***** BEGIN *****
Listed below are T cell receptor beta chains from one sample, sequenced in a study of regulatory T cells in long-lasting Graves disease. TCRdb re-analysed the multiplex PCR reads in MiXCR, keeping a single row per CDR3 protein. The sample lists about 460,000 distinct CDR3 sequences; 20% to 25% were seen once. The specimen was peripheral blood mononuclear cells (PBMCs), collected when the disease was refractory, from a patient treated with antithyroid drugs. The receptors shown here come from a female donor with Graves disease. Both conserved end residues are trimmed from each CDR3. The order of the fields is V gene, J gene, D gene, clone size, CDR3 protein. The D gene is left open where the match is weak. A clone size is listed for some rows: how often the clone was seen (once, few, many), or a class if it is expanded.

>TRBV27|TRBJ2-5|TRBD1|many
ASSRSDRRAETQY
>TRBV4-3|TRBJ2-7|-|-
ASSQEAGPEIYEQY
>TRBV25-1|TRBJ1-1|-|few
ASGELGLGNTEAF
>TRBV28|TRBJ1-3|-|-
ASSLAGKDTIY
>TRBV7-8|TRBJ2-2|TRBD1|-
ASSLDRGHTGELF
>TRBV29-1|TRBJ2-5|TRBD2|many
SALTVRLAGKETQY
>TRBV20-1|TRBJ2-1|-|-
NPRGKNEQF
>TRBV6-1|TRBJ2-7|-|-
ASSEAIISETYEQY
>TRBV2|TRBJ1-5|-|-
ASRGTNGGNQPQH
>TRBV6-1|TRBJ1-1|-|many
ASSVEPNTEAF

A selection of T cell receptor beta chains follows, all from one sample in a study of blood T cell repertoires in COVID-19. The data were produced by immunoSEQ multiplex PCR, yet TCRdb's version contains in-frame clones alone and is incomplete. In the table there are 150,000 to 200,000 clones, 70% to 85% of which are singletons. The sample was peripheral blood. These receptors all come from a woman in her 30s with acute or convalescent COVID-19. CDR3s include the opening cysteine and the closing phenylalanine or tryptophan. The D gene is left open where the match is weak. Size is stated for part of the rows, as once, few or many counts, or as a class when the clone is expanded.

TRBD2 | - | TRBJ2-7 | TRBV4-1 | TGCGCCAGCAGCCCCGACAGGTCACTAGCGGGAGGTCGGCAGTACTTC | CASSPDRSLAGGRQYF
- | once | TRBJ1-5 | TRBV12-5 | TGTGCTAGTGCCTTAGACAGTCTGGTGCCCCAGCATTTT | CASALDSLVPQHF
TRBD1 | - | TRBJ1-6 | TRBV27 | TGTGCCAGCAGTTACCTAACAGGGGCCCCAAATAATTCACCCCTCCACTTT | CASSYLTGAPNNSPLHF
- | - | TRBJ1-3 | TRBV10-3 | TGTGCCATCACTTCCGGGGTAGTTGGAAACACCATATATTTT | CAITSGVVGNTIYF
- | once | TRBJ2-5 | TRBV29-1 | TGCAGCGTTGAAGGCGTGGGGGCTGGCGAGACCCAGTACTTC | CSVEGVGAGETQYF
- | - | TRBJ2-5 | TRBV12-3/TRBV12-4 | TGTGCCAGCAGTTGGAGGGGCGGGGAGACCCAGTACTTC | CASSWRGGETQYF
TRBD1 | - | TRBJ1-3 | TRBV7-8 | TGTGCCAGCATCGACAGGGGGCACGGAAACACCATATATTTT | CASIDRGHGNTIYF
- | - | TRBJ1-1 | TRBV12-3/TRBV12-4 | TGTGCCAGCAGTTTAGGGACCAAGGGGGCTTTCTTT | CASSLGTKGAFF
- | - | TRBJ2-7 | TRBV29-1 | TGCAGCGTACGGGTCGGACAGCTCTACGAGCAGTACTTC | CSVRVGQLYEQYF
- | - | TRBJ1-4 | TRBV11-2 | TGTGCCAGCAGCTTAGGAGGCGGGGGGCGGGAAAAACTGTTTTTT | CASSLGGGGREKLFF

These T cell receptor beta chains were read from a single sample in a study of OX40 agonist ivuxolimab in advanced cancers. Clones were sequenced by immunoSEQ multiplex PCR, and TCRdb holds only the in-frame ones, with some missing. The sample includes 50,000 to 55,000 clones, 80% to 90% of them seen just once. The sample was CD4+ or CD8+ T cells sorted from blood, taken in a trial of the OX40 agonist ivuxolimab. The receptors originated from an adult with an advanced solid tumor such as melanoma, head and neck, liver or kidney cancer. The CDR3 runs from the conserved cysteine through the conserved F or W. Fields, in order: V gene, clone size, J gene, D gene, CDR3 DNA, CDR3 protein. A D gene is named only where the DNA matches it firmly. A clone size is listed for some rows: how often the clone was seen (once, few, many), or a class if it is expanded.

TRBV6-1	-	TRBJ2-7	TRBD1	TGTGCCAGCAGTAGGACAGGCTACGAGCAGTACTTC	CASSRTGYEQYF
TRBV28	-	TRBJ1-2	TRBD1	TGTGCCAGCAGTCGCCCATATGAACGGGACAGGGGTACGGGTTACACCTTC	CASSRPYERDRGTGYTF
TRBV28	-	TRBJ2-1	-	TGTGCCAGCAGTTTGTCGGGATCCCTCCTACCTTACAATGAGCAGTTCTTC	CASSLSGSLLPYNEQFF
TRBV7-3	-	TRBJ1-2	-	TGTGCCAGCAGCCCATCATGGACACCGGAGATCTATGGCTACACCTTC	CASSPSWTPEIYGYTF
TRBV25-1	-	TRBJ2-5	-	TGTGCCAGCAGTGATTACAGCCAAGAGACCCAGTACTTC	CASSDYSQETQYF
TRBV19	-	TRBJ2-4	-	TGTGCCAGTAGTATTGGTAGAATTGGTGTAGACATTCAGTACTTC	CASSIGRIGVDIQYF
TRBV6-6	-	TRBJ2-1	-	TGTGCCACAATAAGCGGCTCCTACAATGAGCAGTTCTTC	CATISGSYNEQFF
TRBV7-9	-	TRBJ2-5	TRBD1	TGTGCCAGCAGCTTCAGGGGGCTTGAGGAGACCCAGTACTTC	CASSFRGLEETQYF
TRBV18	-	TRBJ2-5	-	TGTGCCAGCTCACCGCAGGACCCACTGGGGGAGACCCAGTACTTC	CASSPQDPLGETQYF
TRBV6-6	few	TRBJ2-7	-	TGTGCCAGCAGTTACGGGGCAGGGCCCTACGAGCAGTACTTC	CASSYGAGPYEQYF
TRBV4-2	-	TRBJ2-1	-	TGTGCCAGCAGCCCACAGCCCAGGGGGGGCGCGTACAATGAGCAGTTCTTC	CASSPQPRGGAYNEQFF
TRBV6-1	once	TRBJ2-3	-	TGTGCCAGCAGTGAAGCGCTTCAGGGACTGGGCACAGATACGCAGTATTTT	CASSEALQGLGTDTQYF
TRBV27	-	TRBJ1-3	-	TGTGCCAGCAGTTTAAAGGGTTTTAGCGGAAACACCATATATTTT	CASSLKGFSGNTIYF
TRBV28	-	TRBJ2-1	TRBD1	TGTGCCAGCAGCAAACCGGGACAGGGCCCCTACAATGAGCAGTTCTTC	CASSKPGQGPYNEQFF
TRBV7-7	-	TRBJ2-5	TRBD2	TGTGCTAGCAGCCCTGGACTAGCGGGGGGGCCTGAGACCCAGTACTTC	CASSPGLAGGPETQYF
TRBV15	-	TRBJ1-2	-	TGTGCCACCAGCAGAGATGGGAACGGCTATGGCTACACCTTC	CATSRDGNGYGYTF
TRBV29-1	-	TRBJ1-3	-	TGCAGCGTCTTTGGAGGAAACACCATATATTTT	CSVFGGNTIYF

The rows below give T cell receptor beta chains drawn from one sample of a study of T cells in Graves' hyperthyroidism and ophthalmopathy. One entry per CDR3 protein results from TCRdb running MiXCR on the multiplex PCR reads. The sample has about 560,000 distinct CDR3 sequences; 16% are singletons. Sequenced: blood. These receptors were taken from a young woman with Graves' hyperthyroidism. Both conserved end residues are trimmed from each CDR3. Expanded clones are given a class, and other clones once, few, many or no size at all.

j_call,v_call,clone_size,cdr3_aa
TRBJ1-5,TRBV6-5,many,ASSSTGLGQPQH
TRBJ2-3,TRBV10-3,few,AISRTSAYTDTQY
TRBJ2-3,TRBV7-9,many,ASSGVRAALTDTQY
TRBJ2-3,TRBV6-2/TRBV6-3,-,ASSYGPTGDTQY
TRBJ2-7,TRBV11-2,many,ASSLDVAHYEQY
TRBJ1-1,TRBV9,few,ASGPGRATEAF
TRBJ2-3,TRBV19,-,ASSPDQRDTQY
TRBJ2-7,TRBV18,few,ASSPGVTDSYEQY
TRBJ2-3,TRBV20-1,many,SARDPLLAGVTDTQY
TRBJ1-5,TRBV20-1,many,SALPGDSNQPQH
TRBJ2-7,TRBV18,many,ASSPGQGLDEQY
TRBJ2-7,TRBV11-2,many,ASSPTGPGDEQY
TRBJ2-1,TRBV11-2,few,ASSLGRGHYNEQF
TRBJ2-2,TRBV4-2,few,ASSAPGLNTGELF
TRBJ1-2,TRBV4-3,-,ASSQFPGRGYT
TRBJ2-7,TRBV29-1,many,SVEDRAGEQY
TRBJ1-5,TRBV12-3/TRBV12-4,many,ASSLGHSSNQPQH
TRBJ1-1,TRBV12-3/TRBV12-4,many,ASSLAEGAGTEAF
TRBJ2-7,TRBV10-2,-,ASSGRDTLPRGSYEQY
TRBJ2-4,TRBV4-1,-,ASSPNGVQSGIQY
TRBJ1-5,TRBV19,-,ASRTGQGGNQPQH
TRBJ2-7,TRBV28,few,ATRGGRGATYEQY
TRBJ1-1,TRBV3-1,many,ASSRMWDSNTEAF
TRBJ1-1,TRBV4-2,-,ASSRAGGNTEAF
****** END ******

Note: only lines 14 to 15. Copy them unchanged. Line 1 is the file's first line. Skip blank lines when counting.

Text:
>TRBV20-1|TRBJ2-1|-|-
NPRGKNEQF